Model of the Developing Tumorigenic Phenotype in Mammalian Cells and the Roles of Sustained Stress and Replicative Senescence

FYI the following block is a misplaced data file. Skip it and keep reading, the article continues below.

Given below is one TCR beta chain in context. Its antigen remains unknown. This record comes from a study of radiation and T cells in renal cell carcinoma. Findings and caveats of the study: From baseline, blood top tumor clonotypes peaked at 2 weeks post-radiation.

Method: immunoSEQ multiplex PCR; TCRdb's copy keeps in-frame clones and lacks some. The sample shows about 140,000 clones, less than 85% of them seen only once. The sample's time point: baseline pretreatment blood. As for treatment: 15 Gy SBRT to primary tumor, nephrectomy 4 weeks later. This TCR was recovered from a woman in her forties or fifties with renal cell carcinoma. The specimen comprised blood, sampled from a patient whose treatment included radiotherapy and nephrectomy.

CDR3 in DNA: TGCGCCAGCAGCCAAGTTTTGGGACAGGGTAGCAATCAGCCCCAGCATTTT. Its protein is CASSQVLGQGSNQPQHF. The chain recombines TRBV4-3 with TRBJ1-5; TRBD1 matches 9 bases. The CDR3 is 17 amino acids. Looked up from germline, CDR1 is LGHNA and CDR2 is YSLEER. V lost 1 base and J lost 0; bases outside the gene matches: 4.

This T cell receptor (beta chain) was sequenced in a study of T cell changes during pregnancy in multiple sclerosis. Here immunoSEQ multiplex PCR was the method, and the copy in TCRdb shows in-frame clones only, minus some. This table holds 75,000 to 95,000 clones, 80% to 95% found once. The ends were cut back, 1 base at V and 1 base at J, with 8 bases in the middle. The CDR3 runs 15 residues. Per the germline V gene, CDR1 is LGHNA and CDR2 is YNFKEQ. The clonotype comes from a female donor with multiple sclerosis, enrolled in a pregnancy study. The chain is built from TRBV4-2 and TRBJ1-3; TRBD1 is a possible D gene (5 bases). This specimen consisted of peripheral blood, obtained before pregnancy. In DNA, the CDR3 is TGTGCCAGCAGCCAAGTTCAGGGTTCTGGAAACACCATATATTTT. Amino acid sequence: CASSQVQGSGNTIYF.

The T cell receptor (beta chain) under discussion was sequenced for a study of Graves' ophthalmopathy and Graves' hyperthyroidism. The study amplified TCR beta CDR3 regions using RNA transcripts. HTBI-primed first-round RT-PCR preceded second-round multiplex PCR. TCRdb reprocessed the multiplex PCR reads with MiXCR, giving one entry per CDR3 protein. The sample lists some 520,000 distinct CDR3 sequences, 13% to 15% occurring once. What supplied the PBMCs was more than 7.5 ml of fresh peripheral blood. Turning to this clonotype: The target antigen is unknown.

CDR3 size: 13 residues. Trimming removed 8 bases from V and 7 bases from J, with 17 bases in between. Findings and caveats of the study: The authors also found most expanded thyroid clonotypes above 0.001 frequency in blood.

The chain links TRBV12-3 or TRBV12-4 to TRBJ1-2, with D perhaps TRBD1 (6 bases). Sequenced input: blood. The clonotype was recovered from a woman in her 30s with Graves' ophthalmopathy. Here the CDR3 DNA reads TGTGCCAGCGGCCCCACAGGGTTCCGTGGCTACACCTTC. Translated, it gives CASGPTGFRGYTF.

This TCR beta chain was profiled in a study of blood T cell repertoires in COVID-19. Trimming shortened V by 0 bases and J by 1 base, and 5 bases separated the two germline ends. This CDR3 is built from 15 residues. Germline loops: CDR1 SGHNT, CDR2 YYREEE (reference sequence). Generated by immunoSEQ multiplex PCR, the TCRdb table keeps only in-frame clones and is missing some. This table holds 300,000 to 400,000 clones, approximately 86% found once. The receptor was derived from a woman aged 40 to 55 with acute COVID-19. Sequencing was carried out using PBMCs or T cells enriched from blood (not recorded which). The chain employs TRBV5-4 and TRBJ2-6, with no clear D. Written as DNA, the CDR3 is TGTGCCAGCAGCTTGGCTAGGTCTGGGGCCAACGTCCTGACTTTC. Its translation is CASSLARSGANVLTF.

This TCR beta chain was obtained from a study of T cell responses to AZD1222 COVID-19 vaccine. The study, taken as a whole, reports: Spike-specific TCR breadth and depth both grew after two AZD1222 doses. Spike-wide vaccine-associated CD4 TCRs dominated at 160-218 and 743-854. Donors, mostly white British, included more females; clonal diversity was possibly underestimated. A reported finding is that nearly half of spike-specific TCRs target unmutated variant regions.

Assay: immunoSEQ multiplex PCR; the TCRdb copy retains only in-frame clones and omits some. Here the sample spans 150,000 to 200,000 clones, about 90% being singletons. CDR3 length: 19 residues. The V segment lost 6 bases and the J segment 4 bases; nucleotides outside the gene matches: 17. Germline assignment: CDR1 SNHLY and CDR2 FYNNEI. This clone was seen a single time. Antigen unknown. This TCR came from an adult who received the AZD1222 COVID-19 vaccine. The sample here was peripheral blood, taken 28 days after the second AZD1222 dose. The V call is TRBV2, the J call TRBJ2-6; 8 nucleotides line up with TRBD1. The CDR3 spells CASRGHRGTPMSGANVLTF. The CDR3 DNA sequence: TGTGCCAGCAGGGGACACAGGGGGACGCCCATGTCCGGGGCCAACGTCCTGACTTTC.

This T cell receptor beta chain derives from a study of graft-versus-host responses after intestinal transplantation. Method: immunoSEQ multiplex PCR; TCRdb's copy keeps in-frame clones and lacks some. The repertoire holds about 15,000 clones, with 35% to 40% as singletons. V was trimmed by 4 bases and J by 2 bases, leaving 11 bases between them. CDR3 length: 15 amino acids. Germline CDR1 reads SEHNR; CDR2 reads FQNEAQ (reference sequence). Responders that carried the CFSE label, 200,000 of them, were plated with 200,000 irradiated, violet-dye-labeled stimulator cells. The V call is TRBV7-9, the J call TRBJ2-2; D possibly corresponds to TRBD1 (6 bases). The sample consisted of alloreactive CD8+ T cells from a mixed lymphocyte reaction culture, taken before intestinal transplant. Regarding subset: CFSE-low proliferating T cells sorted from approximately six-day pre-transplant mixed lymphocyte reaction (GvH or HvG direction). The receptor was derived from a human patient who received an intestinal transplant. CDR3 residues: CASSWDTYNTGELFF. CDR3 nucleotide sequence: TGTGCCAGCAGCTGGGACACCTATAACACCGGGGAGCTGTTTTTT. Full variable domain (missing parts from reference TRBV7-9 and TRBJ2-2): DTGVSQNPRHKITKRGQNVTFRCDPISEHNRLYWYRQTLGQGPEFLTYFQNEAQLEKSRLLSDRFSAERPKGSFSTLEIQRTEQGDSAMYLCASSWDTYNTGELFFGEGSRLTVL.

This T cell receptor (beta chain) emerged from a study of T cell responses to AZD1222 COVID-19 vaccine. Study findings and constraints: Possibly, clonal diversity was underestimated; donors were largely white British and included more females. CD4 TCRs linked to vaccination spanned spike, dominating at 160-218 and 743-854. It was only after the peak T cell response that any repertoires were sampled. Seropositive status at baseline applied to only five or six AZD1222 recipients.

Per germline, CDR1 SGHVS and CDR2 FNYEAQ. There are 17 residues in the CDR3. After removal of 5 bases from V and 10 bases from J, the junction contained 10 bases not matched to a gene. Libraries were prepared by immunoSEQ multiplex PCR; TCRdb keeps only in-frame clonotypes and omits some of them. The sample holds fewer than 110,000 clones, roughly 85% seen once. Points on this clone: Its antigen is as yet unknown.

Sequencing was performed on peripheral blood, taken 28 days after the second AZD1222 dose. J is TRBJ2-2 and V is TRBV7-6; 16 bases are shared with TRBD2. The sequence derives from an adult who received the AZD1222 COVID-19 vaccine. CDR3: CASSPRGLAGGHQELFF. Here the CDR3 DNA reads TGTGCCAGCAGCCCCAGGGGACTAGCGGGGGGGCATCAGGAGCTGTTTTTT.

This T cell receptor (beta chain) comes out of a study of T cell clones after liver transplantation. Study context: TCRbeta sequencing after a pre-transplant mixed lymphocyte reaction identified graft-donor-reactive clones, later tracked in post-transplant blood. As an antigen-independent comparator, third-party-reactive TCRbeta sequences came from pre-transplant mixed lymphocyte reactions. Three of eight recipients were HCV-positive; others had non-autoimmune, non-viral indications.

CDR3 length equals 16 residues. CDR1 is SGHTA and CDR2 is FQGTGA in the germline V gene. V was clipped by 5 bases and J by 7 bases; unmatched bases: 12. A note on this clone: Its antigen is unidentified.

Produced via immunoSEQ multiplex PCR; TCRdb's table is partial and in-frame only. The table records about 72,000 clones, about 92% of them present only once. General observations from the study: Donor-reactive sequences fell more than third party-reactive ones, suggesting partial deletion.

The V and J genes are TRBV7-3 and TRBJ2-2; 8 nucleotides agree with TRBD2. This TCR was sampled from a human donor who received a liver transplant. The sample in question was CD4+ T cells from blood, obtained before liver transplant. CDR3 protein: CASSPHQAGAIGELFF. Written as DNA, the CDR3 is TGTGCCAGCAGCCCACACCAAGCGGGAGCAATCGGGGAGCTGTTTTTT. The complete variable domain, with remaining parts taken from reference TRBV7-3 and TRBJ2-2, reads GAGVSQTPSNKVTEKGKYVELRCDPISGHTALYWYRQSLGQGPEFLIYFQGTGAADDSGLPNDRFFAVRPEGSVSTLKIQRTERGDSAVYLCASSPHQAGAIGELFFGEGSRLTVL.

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The molecular mechanisms that drive mammalian cells to the development of cancer are the subject of intense biochemical, genetic and medical studies. But for the present, there is no comprehensive model that might serve as a general framework for the interpretation of experimental data. This paper is an attempt to create a conceptual model of the mechanism of the developing tumorigenic phenotype in mammalian cells, defined as having high genomic instability and proliferative activity. The basic statement in the model is that mutations acquired by tumor cells are not caused directly by external DNA damaging agents, but instead are produced by the cell itself as an output of a Mutator Response similar to the bacterial “SOS response” and characterized by the initiation of error-prone cell cycle progression and an elevated rate of mutation. This response may be induced in arrested mammalian cells by intracellular and extracellular proliferative signals combined with blocked apoptosis. The mutant cells originated by this response are subjected to natural selection via apoptosis and turnover. This selection process favors the survival of cells with high proliferative activity and the suppression of apoptosis resulting in the long run in the appearance of immortalized cells with high proliferative activity. Either a sustained stressful environment accompanied by continuing apoptotic cell death, or replicative senescence, provides conditions suitable for activation of the Mutator Response, namely the emergence of arrested cells with blocked apoptosis and the induction of proliferative signal. It also accelerates the selection process by providing continuing cell turnover. The proposed mechanism is described at the level of involved metabolic pathways and proteins and substantiated by the related experimental data available in the literature.



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